Thursday, February 15, 2024

albertnet 15th Anniversary + My Favorite Posts!

Introduction

I almost missed a big milestone this week: the fifteenth anniversary of albertnet! 

I well remember the day I decided to start this blog. It was a blustery afternoon in early February of 2009, and I was having a late lunch at a Russian tea room in San Francisco, south of Market, with some long lost UCSB friends. We got to talking about writing, and S—, who had seen some of my freelance articles in the Daily Peloton, suggested I take a crack at blogging. He had a blog about travel gadgets at the time (though I cannot find it now).

So, on that cold February day I decided to take up S—’s suggestion, and fifteen years on I’m still at it. Should I be? Is albertnet a success? Well, as a former boss once told me, “Metrics are important in this space.” He was talking about a different space, but let’s look at some numbers anyway.

albertnet metrics

  • $0 – how much money I’ve made from albertnet
  • 714 – number of posts so far
  • 2.2 million – estimated number of total words
  • 3.7 – times the size of War & Peace
  • 144 – estimated hours it would take to read it
  • 3,500 – estimated hours I’ve spent writing it
  • 1.9 – estimated years writing it, if a full-time job
  • 26.5 – months it would take to read it, at 1 post/day
  • 5.7 – estimated # of reams of paper to print it out
  • 46 – number of followers
  • 921,373 – number of total page views to date
  • 186,000 – estimated cumulative hours readers have spent here*
  • 1 – *Number of very big ifs regarding that last metric

In a previous post I defined a successful blog as “one that shows up for work.” By that measure, I’d say albertnet is doing fine. My goal has been to blog four times a month, and I’ve averaged 3.97. Moreover, irrespective of what others think of it (e.g., followers, readers, skimmers, randos who stumble in here and quickly leave, haters, and bots), this blog has amused me all the way along … and as I’ve recently explained, that’s pretty much the whole point. See how easy success can be when you narrow the definition this way? It reminds me of this motivational poster:


(If that looks familiar, it’s because it’s from this very blog.)

Other measures of success

Okay, great, I consider albertnet a success because it’s been a good hobby for me. But has it contributed to the world in any way? Well, I do think it’s made something of a mark, based on certain posts that have been popular enough to climb to the top of Google’s search results. Here are ten search phrases that produce an albertnet post on the first page of results:

  • spelling of kindergartner (second result listed, right after dictionary definition)
  • cowboy sam review (second result)
  • bicycle “corn cob” poem (first image result, second text result)
  • inner tubes fascinating (first non-video result)
  • tire chains seething (my East Bay Times story is the first result; my blog post is second)
  • velominati “BS” (second result)
  • missy giove acne (second result)
  • lance eminem (third non-video result)
  • cycling world record Berkeley
  • “how to write a sonnet”

Google searches used to be a more helpful measure of my blog’s impact, back when merit alone determined placement in a search. For example, for at least five years my vasectomy post was the very first result when you googled “California vasectomy law.” But those were the olden days. There’s money to be made on search results, and over time companies have learned how to use SEO, content marketing, and various other techniques to get themselves featured higher, confounding the “organic” search results of yesteryear. The fact that some albertnet posts still perform well in Google searches tells me I really am touching a nerve here and there.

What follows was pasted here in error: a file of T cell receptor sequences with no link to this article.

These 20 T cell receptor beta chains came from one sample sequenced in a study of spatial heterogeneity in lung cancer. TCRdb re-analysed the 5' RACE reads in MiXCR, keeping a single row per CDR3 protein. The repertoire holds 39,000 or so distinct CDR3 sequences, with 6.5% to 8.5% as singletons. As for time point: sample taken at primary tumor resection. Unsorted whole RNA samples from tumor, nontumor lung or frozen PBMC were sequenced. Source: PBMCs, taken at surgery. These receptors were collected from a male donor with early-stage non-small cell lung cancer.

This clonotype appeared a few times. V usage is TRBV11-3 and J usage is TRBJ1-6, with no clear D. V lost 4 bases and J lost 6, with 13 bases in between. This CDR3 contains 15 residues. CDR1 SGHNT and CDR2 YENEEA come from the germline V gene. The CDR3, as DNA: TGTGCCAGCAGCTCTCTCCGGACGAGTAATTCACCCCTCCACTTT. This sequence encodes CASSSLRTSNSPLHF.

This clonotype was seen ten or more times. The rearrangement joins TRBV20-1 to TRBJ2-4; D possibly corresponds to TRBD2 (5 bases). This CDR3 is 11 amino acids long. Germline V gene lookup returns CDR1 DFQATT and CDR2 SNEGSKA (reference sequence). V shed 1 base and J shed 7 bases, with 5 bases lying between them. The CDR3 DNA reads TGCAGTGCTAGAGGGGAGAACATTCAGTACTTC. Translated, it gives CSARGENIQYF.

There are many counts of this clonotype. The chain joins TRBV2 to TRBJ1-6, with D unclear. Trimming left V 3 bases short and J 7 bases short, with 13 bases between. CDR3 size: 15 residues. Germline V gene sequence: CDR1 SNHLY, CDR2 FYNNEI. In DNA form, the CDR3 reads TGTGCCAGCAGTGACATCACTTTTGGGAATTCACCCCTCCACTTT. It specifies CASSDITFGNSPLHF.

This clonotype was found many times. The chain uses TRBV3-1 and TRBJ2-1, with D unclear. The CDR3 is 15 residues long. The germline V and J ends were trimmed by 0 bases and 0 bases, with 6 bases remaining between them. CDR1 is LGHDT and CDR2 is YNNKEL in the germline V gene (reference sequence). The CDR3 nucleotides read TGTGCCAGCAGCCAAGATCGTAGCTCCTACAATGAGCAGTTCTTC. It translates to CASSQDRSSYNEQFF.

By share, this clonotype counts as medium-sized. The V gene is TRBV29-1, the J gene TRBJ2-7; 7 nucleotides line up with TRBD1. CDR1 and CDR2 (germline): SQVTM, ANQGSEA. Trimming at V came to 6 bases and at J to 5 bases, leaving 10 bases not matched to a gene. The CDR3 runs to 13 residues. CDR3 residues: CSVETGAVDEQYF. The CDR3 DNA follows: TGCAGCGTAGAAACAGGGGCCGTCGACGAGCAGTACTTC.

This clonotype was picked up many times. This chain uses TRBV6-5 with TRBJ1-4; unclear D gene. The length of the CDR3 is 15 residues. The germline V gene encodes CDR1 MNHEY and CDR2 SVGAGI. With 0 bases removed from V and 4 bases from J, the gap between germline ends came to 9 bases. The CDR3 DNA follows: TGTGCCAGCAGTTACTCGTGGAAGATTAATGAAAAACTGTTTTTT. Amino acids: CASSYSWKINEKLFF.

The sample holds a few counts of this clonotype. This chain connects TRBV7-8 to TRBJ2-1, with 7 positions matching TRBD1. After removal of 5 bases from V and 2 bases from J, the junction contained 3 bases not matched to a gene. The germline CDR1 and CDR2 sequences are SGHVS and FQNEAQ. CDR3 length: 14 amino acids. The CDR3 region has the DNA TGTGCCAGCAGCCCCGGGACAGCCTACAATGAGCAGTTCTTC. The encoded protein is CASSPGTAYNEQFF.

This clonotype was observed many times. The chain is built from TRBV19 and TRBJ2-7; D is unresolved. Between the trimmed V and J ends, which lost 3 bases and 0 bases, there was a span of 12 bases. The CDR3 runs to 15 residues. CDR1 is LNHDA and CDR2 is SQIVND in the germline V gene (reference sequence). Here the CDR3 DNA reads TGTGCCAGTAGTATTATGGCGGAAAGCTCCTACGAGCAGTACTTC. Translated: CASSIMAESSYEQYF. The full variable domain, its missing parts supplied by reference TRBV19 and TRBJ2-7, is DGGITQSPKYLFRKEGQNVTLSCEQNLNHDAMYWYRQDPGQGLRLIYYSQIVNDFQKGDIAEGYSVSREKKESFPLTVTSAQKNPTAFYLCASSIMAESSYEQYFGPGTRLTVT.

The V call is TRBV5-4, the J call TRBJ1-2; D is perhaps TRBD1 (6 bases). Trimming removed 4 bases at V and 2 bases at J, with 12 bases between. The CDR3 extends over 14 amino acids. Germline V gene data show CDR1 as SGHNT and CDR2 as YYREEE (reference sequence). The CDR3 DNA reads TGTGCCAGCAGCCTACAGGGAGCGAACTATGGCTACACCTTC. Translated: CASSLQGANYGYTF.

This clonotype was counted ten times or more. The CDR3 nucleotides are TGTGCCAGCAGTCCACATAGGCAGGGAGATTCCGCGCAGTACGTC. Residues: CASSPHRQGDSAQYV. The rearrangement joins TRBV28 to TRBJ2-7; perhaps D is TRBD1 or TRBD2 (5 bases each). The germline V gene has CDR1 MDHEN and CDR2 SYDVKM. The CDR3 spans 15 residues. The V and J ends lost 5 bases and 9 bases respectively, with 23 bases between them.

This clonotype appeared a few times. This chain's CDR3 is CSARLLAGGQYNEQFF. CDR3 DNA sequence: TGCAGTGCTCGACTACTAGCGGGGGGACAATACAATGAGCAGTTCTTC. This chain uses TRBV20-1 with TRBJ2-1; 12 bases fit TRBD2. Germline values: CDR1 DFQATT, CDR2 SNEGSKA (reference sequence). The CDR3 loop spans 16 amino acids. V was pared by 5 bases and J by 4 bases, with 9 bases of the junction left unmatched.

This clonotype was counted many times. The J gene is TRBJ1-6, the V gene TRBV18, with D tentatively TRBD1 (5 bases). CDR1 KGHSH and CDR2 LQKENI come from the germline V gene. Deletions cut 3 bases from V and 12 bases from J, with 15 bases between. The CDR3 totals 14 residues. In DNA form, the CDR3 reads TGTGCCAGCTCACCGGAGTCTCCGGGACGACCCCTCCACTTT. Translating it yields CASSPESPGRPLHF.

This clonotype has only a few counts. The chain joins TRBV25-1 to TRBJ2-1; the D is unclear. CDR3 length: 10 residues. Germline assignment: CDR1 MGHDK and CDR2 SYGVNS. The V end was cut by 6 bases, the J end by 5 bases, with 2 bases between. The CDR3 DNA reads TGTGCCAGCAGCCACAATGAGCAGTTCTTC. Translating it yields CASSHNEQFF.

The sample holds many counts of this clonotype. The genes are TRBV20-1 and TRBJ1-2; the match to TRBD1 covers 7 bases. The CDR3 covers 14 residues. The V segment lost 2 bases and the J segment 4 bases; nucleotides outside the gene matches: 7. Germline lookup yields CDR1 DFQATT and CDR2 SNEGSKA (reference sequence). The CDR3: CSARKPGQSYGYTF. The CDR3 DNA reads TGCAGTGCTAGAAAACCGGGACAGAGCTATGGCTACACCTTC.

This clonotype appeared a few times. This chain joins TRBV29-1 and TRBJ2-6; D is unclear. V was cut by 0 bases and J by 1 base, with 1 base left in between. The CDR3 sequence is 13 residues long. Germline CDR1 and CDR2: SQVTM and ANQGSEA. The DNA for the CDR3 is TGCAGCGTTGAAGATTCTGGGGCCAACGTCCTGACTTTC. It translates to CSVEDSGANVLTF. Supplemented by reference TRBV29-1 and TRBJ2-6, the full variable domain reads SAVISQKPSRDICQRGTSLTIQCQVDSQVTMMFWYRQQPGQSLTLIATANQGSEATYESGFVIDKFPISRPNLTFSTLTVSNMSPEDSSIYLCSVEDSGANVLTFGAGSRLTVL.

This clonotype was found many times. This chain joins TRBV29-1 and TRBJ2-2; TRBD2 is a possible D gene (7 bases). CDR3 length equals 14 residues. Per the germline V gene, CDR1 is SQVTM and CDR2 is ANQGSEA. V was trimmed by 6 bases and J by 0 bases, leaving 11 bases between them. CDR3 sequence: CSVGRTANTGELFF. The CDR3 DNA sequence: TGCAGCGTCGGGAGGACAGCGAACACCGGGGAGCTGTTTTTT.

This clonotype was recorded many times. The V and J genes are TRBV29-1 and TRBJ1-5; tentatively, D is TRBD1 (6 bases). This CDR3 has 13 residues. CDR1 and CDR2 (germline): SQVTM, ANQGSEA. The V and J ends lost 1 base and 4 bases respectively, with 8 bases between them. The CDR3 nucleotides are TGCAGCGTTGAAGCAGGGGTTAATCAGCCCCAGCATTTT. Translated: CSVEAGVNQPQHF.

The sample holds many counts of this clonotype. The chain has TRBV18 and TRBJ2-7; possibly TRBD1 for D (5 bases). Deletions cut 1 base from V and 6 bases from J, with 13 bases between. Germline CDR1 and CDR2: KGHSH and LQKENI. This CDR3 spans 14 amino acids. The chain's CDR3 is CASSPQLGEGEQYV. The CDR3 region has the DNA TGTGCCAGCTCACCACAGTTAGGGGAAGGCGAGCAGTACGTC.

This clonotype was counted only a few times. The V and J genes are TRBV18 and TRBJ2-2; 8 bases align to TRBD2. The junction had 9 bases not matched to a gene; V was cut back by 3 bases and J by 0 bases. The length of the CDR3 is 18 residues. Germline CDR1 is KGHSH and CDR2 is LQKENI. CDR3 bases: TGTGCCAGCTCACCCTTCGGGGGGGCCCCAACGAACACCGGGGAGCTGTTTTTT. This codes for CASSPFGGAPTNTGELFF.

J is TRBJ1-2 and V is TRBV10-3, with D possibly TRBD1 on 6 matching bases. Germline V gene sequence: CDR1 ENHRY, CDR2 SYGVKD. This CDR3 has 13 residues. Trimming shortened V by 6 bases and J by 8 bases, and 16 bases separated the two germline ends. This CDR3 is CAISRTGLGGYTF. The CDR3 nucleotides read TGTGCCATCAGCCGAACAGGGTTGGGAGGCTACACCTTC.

Which brings us to reader comments. Candidly, I don’t get a lot of comments on this blog, but sometimes the quality of a reader’s feedback is so heartwarming, it fuels my resolve to keep going. I’ll give you a couple of examples. I blogged about a favorite children’s book, Cowboy Sam, and as you can see here, the granddaughter of the author left this comment:

Dana, I have to say that I enjoyed your post about the Cowboy Sam series. Very entertaining, well written and definitely brought a smile to my face! Edna Walker Chandler was my Grandmother and passed away in 1982. Her son (my father) passed in 2014 and I inherited copies of most of her books. Would you mind if I copied your post to my family history book for personal purposes only? Thank you! --Celeste Chandler

And below my post “Farewell, La Fiesta” about a favorite restaurant that closed, you can see this gem of a comment:

This made me cry.

They called me “Cinco Verde, Budweiser” for many years. A #5 is a Chile Relleno, an Enchilada and Rice and Beans.

I’m bawling. 

How am I celebrating?

So … you may be wondering if I’m doing anything to celebrate the fifteenth anniversary of this arguably successful blog. Will I be buying a new car for every one of my readers? Or throwing an amazing party with a free taco truck and a live band? Alas, I don’t really have that kind of budget. So, along the lines of the the albertnet index that accompanied my fifth anniversary, I’ll provide something here that should interest my loyal readers: a list of my very favorite posts.

You may wonder how this would be more useful than the list of most popular posts that I already provided. Well, popularity is not necessarily the best indicator of quality. Sometimes a post goes viral (at least, in a modest, albertnet way) because it gets referenced in some other place that gives it inordinate traction. This was the case with “No Mo’ NoDoz,” which was cited in a scientific journal for some reason. Not a bad post, but for about 18 months it was insanely popular and until I chased down that source, I couldn’t figure out why.